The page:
Run for the Cure

Preventing Breast Cancer with Better Obesity Care?

For the first time, we have evidence that treating obesity might reduce the risk of breast cancer, even in women before menopause. The research, published in the Annals of Surgery, finds a lower risk of breast cancer in women with severe obesity before and after menopause if they have bariatric surgery.

Other studies have shown a reduction in risk for women after menopause. But this is the first suggestion of reduced risks for women before menopause.

An Observational Cohort Study

Right off the top, we note that these data are observational. Researchers studied detailed records for 17,998 female bariatric surgery patients and matched them to 53,889 similar patients who had no surgery. The matching accounted for age, BMI, location, and comorbidities. But as with any observational study, the possibility remains that something else accounts for the difference in breast cancer risk. For example, behavioral risks might have differed.

Nonetheless, these are important findings. They confirm observations from other studies for postmenopausal women. And they open up new questions about the relationship between cancer and obesity before menopause.

Growing Concerns About Cancer and Obesity

Cancer and obesity are two chronic diseases with with a link that’s becoming increasingly obvious. It’s a link that’s tough to study just because these diseases have a long timeline. The studies take a long time and with the passage of so much time, many confounding factors can come into play.

Regardless of the challenge, the importance of better understanding this problem has become unmistakeable. Obesity may soon become the leading cause of preventable cancers. That’s because declines in smoking have led to fewer cancers caused by tobacco use. But the rise in cancers linked to rising obesity rates might well erase all of that progress. And breast cancer is the most common cancer in women.

Recent data on obesity-related cancers in young people made this point quite clear. The numbers are going up. So we can’t afford to ignore evidence that better obesity care might offer a way to reverse this problem.

This is one more reason that irrational restrictions in access to effective obesity care should be intolerable.

Click here for the study and here for our recent presentation on the challenge of prevention and treatment for cancer and obesity.

Run for the Cure, photograph © Sangudo / flickr

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One Response to “Preventing Breast Cancer with Better Obesity Care?”

  1. April 22, 2019 at 12:36 pm, David Brown said:

    “Bariatric surgery was associated with a reduced risk of breast cancer among severely obese women. These findings have significant public health relevance because the prevalence of obesity continues to rise, and few modifiable breast cancer risk factors have been identified, especially for premenopausal women.”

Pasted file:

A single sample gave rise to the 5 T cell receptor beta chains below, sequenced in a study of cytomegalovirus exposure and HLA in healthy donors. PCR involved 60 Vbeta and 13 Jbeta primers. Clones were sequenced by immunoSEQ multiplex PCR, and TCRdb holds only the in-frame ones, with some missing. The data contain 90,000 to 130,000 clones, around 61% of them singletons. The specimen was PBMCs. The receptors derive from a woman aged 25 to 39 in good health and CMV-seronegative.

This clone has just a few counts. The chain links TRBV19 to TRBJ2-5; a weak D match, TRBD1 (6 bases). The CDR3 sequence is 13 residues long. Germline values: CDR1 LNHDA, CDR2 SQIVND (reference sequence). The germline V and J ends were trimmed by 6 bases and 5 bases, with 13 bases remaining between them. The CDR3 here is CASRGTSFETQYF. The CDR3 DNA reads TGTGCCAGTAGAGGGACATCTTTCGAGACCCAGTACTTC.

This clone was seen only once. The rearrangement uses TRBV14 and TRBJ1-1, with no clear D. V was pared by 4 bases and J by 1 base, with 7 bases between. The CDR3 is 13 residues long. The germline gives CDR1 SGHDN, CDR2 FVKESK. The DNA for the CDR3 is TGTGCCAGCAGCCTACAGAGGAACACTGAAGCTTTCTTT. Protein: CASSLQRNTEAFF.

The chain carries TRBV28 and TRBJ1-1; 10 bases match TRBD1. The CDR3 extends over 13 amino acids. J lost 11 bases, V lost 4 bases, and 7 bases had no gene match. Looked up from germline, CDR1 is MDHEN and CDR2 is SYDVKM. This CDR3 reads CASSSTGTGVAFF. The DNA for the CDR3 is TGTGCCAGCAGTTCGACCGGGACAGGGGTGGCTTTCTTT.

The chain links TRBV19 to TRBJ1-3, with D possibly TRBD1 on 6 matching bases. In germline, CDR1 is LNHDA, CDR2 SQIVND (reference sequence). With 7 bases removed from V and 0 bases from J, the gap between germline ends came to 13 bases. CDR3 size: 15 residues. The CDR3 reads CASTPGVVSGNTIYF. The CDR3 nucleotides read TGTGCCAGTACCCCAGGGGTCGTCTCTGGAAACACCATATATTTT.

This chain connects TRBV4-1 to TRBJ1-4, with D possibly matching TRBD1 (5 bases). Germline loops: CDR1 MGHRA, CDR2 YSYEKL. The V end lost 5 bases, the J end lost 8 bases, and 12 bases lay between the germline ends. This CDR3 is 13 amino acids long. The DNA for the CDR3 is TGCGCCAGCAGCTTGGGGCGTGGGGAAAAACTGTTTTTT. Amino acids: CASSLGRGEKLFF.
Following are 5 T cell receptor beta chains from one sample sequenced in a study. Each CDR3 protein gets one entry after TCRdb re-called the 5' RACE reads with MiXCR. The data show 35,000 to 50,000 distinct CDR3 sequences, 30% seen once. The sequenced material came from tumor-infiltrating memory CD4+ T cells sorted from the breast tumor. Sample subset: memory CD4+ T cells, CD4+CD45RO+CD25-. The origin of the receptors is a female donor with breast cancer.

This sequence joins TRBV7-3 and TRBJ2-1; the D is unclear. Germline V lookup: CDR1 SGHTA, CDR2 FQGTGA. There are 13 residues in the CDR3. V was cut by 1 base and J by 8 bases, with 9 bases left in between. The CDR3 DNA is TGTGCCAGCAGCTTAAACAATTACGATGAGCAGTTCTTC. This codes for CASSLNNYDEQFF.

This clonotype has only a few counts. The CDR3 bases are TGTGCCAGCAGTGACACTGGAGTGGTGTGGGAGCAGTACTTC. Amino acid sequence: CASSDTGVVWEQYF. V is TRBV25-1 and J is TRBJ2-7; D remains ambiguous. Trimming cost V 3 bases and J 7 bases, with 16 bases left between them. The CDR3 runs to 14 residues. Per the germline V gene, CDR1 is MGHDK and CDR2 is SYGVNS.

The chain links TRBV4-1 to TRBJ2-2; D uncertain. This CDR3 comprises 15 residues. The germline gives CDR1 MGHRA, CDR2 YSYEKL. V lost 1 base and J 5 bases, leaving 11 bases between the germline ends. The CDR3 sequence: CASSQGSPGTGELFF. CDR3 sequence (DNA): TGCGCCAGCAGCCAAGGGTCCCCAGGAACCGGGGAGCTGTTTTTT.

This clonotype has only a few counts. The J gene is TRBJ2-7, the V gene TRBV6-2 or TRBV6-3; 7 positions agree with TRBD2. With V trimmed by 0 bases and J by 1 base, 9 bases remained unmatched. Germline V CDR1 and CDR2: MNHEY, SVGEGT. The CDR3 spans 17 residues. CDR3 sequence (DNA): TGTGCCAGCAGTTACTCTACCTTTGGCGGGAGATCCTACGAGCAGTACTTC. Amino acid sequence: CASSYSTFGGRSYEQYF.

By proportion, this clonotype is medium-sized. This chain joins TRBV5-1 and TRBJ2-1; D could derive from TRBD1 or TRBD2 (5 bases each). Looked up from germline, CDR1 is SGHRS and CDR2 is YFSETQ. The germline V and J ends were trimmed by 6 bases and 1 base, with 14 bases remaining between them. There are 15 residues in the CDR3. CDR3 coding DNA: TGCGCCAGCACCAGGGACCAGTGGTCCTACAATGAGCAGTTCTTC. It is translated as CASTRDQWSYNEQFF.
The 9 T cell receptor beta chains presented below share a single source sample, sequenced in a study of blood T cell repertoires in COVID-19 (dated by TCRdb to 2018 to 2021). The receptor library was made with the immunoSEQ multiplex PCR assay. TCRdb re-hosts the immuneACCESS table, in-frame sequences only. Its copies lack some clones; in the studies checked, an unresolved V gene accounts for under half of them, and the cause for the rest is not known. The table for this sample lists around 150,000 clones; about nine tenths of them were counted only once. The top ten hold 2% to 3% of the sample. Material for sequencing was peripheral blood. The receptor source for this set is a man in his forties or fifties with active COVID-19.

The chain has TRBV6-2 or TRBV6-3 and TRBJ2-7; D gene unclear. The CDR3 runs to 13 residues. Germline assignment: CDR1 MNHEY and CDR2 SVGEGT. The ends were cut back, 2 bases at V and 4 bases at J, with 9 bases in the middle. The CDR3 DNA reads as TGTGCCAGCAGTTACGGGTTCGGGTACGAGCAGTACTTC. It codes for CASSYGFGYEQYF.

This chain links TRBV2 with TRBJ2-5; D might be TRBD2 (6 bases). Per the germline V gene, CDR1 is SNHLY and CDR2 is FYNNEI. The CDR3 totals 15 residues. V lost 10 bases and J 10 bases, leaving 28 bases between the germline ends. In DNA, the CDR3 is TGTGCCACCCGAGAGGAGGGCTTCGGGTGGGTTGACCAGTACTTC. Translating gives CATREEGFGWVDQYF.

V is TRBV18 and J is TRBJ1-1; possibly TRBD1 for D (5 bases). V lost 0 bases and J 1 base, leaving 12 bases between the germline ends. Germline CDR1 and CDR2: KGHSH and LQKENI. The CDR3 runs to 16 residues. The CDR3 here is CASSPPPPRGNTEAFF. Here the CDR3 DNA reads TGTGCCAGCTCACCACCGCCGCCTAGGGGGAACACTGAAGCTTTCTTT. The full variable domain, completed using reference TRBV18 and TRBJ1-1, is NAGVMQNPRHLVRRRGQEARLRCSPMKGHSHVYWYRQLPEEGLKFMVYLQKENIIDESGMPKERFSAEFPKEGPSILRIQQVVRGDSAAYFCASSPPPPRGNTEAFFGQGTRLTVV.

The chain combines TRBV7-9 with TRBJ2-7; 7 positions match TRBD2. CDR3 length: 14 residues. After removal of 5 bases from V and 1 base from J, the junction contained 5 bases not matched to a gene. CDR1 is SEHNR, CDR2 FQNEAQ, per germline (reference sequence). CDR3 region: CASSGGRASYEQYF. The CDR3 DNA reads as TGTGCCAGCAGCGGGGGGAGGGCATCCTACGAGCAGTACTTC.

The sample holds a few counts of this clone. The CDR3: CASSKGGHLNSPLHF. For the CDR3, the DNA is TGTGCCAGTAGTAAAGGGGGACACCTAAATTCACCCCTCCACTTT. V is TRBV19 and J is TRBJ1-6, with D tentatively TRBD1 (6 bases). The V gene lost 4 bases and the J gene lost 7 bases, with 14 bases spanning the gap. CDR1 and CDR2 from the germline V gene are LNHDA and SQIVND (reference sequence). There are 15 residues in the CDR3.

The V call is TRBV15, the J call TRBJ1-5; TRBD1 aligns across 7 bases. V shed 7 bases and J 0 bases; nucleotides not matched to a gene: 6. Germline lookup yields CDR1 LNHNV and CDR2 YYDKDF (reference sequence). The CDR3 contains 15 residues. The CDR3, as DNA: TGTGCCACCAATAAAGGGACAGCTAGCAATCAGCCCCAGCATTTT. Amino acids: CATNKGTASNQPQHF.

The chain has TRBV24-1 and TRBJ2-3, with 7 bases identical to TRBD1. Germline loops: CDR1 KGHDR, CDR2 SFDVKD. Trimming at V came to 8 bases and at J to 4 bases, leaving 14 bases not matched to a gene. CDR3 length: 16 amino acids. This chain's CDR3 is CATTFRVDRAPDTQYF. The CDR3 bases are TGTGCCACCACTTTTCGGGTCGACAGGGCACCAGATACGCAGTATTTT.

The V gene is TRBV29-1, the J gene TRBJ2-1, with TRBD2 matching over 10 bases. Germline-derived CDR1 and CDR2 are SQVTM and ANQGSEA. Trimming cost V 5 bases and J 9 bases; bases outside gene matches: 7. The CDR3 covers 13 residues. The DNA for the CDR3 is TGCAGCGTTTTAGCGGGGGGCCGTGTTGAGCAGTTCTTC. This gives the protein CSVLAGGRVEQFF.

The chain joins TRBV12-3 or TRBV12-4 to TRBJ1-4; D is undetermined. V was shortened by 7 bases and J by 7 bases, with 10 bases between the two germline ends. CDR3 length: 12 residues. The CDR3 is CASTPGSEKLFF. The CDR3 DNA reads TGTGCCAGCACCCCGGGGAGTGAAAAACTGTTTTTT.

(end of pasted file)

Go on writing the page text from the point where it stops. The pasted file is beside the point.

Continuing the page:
An important modifiable risk factor for breast cancer is the imbalance in the essential fatty acid profile of one’s food intake. I Googled – arachidonic acid breast cancer young women. Here are some of the articles titles that came up:

    Dietary Polyunsaturated Fatty Acids and Breast Cancer Risk in Chinese Women: A Prospective Cohort Study[1] (2010)
    Role of dietary fatty acids in mammary gland development and breast cancer[2] (2010)
    Current Evidence Linking Polyunsaturated Fatty Acids with Cancer Risk and Progression[3] (2013)
    Omega-3 fatty acids for breast cancer prevention and survivorship[4] (2015)
    Arachidonic Acid Metabolite as a Novel Therapeutic Target in Breast Cancer Metastasis[5] (2017)

    As far back as 1999 researchers were connecting excessive omega-6 polyunsaturated fat intake to cancers of various sorts. Excerpt:

    “Studies in animal models and recent observations in humans, have provided evidence that a high intake of ω-polyunsaturated fatty acids (PUFAs), stimulates several stages in the development of mammary and colon cancer, from an increase in oxidative DNA damage to effects on cell proliferation, free estrogen levels to hormonal catabolism. In contrast, fish oil-derived ω-3 fatty acids seem to prevent cancer by influencing the activity of enzymes and proteins related to intracellular signalling and, ultimately, cell proliferation. In this commentary, current evidence from experimental and human studies is summarized that implicates a high intake of ω-6 PUFAs in cancer of the breast, colon and, possibly, prostate and which indicates that ω-3 PUFAs and monounsaturated fatty acids such as oleic acid (ω-9) are protective.[6]

    If high intake of ω-6 PUFAs is a causal factor for chronic inflammatory disease, than reducing omega-6 intake amounts to prevention and supplementation with ω-3 fatty acids should be regarded as a treatment. Excerpt:

    Too few people recognize that nearly every cell and tissue in our body has hormone receptors that respond in different ways to omega-3 and omega-6 hormones. As a result, too many people fail to realize how many different disorders reflect an imbalance of these two types of hormone. Deeper insight comes from recognizing that each person’s balance of omega-6 and omega-3 hormone precursors depends predictably on the balance of vitamin-like omega-6 and omega-3 nutrients in foods that are eaten. Common health problems made worse by excessive omega-6 actions include cardiovascular and diverse immune inflammatory and psychiatric disorders such as atherosclerosis, arthritis, asthma, bone loss, cancer growth, heart attacks, length of hospital stays, depression, suicide, classroom disruptions, oppositional behavior and unproductive workplace behaviors.[7]

    Clearly, there needs to be more emphasis on correcting and less emphasis on treating omega-3/6 imbalances.